When the Beatles Got Their Own Trading Cards
You know you've made it in America when you get your image on a bubblegum card.
Topps got in on the game as all things Beatles were taking hold over the youth of the world in May 1964, issuing the first in a series of Fab-related trading cards. The original series featured a total of 60 black and white entries in the set, and sold for five cents a package.
Topps had been doing quite well selling baseball cards since 1950, and knew a golden opportunity was at hand. Card designer Sy Berger made the trek to England in early-1964 to meet with Beatles manager Brian Epstein to negotiate the deal. Berger, known as the father of the modern baseball card after designing Topps' first set at his kitchen table, reportedly closed the deal by speaking Yiddish to Epstein.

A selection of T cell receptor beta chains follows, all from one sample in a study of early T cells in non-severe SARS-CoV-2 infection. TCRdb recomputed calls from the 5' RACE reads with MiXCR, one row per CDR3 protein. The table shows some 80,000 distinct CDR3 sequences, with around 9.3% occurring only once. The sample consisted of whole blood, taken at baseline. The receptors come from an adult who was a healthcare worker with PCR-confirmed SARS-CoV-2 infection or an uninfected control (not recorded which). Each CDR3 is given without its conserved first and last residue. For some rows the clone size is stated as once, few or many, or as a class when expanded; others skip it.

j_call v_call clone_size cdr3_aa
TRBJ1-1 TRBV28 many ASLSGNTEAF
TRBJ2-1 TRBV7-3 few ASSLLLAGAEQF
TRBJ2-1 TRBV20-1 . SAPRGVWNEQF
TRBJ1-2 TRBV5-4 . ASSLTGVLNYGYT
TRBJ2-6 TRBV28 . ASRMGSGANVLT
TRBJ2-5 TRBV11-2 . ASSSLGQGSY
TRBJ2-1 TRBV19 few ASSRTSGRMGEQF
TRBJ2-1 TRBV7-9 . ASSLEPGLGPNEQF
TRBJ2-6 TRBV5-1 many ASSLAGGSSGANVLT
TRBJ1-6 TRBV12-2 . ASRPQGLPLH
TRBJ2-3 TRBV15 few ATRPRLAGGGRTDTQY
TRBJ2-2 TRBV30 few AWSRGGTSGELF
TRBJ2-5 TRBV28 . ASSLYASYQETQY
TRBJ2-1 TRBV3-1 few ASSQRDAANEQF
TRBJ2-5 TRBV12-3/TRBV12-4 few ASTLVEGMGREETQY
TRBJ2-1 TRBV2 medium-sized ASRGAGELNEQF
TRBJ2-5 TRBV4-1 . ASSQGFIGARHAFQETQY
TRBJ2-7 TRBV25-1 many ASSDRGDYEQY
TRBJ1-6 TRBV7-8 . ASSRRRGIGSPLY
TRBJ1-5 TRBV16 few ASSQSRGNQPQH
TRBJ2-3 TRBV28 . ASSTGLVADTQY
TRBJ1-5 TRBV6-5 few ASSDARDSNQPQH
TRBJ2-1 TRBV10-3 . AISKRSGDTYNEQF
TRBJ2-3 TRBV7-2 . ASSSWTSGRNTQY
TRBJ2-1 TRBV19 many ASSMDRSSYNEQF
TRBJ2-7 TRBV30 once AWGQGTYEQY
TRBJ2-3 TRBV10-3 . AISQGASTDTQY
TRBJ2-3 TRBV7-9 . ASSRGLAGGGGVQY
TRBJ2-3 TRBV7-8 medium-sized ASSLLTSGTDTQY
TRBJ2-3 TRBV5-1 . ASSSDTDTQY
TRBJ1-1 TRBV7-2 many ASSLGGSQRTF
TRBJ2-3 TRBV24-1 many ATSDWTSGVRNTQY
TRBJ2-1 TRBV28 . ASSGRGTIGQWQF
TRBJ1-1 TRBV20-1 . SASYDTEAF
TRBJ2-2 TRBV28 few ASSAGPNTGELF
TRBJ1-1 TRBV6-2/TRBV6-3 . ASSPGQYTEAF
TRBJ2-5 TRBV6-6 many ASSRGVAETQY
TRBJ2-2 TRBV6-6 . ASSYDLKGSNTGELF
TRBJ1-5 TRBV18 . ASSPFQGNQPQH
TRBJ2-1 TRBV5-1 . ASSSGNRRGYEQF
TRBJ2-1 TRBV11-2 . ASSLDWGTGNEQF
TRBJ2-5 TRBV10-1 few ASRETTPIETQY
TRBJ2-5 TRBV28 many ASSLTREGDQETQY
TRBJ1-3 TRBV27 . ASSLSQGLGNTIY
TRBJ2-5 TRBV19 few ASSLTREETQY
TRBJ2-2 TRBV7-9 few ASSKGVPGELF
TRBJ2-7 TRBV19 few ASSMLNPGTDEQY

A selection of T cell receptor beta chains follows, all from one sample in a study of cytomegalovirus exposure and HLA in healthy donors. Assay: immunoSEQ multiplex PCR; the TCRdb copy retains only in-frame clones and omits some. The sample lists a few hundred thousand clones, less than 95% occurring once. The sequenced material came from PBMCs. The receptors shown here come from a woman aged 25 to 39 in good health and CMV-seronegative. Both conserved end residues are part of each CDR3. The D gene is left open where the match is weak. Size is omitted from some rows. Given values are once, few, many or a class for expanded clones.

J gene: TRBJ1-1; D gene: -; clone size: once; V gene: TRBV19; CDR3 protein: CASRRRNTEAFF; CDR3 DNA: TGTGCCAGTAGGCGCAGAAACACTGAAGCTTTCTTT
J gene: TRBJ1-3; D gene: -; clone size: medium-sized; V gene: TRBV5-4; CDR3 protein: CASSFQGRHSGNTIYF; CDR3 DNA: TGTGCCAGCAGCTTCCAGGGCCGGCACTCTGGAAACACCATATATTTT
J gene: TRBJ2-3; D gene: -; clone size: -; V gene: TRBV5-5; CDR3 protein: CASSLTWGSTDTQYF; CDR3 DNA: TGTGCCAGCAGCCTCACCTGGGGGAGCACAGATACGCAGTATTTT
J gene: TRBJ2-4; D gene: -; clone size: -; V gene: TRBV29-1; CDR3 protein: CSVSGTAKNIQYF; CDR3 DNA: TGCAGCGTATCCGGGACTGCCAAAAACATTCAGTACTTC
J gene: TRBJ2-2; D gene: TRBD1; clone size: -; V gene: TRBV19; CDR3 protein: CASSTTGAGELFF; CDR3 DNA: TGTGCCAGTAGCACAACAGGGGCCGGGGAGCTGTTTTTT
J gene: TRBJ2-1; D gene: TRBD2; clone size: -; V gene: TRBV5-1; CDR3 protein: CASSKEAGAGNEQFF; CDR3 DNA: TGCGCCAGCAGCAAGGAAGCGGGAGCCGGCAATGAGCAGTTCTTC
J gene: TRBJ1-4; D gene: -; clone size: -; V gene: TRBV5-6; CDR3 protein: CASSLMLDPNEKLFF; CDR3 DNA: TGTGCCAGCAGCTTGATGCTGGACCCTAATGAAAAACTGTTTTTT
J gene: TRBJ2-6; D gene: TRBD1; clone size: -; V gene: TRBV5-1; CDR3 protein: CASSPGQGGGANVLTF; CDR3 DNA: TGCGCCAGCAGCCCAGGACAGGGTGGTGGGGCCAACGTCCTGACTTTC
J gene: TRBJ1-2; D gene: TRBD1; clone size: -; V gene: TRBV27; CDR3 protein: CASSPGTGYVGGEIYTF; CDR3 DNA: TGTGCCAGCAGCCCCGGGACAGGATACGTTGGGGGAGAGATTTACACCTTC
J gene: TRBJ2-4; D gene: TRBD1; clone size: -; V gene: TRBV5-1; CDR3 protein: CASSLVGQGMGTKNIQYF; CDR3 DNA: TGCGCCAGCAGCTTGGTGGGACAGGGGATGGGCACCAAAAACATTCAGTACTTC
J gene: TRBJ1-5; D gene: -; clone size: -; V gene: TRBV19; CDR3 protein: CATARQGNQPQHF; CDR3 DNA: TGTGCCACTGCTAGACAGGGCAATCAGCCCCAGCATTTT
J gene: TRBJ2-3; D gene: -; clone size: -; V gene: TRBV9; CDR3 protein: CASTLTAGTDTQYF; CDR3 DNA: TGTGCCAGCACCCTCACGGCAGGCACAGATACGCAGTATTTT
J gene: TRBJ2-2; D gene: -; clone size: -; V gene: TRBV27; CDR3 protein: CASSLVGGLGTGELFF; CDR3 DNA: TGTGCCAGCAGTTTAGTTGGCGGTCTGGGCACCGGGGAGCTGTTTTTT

Three series of cards were issued between 1964 and 1965, with color photographs and information on the back eventually worked into the equation. One set of '64-era color cards listed John Lennon's favorite band as the Shirelles, and Paul McCartney's as Little Richard. George Harrison said he liked drive-in movies, while Ringo Starr preferred science fiction.
There were other sets of cards issued at various points in the '80s and '90s, but the original three series remain the most highly collectible for Beatles fans. They sometimes sell for hundreds of dollars in various eBay auctions.
Take a Look at Beatles Trading Cards